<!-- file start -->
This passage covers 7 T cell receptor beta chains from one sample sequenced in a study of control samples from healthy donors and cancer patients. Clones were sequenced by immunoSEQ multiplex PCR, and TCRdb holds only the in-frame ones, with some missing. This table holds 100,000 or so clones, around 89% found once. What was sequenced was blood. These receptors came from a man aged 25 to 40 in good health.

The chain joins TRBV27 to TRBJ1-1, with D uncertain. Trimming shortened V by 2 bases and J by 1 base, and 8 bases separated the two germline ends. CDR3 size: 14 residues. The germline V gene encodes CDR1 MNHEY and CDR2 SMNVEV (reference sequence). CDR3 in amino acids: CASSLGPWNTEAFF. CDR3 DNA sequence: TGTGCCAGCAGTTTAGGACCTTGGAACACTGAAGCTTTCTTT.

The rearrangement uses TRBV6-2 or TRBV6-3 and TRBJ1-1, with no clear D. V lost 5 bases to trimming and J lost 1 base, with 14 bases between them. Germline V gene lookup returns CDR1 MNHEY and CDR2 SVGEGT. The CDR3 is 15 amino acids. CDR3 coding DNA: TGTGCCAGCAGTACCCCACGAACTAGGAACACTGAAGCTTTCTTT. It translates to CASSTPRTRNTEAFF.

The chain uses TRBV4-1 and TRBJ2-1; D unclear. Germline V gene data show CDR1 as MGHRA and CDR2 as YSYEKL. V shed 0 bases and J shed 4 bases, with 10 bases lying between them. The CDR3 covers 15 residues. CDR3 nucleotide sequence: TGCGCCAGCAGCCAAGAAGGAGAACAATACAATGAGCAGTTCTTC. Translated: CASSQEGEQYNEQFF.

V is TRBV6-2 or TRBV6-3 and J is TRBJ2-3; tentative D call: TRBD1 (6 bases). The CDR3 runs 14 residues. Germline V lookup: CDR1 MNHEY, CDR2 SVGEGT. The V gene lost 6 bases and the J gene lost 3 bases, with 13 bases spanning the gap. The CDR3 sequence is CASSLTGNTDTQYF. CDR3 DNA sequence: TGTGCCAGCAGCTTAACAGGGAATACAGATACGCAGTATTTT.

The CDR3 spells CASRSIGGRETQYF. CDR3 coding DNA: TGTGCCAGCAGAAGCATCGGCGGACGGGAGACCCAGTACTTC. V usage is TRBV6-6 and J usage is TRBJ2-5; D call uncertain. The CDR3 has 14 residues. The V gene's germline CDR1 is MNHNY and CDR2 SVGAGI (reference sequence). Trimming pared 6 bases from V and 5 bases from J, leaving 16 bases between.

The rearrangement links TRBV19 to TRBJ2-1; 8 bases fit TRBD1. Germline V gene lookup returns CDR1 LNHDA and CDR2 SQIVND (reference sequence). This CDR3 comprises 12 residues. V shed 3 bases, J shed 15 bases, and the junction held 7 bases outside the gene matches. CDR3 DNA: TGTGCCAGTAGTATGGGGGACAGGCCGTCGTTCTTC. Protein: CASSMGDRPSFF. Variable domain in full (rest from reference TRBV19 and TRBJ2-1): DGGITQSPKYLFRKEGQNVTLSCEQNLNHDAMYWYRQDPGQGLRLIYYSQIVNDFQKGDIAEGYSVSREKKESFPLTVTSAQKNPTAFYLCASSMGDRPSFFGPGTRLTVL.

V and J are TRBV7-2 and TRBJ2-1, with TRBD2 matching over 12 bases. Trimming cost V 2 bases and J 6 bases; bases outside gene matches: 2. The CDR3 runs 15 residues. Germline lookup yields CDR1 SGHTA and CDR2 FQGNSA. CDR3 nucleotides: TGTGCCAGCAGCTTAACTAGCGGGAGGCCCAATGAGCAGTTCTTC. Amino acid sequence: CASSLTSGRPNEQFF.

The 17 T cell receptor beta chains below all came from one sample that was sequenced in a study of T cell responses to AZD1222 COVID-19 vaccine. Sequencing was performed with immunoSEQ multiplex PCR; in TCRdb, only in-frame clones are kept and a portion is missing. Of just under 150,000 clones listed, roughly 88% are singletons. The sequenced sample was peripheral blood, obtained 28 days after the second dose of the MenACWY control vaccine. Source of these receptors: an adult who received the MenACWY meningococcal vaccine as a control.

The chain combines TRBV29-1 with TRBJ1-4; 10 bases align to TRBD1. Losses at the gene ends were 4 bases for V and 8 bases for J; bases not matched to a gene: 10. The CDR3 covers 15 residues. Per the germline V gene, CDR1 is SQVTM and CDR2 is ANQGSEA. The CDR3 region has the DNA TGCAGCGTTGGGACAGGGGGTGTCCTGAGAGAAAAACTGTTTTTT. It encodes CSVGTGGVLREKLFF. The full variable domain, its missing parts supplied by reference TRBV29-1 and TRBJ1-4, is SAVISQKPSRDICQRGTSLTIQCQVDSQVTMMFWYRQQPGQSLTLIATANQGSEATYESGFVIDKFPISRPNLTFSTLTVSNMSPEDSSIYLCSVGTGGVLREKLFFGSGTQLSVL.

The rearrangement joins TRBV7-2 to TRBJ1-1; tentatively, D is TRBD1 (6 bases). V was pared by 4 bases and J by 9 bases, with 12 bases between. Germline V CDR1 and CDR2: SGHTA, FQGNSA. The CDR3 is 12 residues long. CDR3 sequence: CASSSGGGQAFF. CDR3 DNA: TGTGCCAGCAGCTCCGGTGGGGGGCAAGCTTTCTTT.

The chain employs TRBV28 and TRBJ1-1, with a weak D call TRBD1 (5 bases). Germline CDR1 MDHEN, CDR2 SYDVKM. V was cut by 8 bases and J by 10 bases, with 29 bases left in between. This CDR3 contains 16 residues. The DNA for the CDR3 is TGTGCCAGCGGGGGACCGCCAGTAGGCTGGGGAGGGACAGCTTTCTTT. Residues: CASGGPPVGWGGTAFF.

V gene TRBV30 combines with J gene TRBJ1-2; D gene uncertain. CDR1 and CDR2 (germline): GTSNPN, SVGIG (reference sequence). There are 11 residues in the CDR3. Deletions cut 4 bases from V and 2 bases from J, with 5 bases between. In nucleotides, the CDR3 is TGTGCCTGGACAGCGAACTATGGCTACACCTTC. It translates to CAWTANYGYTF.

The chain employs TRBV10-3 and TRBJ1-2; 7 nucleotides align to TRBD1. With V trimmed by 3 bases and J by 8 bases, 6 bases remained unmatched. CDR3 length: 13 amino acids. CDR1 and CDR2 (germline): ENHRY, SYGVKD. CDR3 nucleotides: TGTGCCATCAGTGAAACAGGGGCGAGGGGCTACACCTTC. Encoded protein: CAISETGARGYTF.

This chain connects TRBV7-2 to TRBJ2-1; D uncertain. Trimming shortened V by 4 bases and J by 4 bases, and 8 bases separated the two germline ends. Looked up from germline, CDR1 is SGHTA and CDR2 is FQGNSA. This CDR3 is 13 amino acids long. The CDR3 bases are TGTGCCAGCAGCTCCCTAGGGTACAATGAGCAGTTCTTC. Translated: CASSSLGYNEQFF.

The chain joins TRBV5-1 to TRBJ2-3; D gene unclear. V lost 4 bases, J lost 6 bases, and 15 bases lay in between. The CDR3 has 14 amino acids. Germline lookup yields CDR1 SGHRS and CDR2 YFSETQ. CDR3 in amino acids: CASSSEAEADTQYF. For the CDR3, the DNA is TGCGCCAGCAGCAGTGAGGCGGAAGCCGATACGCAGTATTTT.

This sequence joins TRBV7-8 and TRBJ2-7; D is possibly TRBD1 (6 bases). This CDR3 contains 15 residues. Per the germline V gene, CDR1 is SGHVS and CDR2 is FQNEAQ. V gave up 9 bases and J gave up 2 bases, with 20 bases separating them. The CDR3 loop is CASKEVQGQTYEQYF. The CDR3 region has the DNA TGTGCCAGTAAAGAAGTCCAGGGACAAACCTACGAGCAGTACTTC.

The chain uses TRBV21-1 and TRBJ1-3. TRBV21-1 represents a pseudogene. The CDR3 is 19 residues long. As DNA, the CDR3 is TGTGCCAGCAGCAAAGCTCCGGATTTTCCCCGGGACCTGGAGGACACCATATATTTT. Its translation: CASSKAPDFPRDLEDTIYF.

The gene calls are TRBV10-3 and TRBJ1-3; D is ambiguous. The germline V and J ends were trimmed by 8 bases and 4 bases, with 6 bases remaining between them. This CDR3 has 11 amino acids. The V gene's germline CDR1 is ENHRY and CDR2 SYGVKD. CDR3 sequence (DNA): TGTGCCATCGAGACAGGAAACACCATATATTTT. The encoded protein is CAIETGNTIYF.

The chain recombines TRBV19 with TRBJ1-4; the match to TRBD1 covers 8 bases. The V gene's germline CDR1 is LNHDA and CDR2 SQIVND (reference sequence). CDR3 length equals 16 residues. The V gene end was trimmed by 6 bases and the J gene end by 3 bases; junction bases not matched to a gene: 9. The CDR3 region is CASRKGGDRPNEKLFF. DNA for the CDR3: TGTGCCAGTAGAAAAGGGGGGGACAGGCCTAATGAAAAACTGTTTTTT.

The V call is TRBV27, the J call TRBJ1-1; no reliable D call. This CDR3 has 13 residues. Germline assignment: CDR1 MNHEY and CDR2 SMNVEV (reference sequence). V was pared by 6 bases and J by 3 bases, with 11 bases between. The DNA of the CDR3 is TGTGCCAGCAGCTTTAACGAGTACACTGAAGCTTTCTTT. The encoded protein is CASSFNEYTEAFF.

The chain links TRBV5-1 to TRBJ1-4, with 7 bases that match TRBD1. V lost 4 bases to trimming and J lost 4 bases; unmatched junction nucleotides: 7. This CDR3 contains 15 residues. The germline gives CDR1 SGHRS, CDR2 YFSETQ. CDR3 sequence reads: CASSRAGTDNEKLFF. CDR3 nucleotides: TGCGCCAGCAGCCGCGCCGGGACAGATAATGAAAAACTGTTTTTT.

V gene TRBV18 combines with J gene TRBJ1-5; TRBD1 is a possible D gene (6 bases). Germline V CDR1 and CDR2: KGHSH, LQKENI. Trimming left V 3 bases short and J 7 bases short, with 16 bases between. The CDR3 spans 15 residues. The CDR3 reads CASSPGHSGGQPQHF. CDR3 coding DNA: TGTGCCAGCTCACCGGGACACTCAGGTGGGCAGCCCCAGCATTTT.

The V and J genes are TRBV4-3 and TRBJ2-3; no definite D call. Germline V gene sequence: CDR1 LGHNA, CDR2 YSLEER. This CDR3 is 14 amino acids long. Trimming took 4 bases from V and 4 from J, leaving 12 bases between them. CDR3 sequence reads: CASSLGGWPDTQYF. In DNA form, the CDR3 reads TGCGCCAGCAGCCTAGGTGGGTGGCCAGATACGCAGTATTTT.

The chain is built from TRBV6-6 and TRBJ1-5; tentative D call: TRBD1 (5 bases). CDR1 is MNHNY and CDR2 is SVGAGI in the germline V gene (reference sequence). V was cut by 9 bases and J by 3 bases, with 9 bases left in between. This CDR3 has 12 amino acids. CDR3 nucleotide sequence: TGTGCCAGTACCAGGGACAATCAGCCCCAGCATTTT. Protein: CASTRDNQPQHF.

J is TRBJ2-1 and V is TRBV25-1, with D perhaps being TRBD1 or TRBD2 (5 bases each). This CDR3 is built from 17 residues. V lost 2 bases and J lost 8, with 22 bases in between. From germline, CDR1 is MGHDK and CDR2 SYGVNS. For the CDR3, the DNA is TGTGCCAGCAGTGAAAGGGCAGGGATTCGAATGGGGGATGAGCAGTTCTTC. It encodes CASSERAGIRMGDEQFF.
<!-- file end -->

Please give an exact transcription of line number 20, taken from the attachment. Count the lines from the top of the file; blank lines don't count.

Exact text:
The chain recombines TRBV19 with TRBJ1-4; the match to TRBD1 covers 8 bases. The V gene's germline CDR1 is LNHDA and CDR2 SQIVND (reference sequence). CDR3 length equals 16 residues. The V gene end was trimmed by 6 bases and the J gene end by 3 bases; junction bases not matched to a gene: 9. The CDR3 region is CASRKGGDRPNEKLFF. DNA for the CDR3: TGTGCCAGTAGAAAAGGGGGGGACAGGCCTAATGAAAAACTGTTTTTT.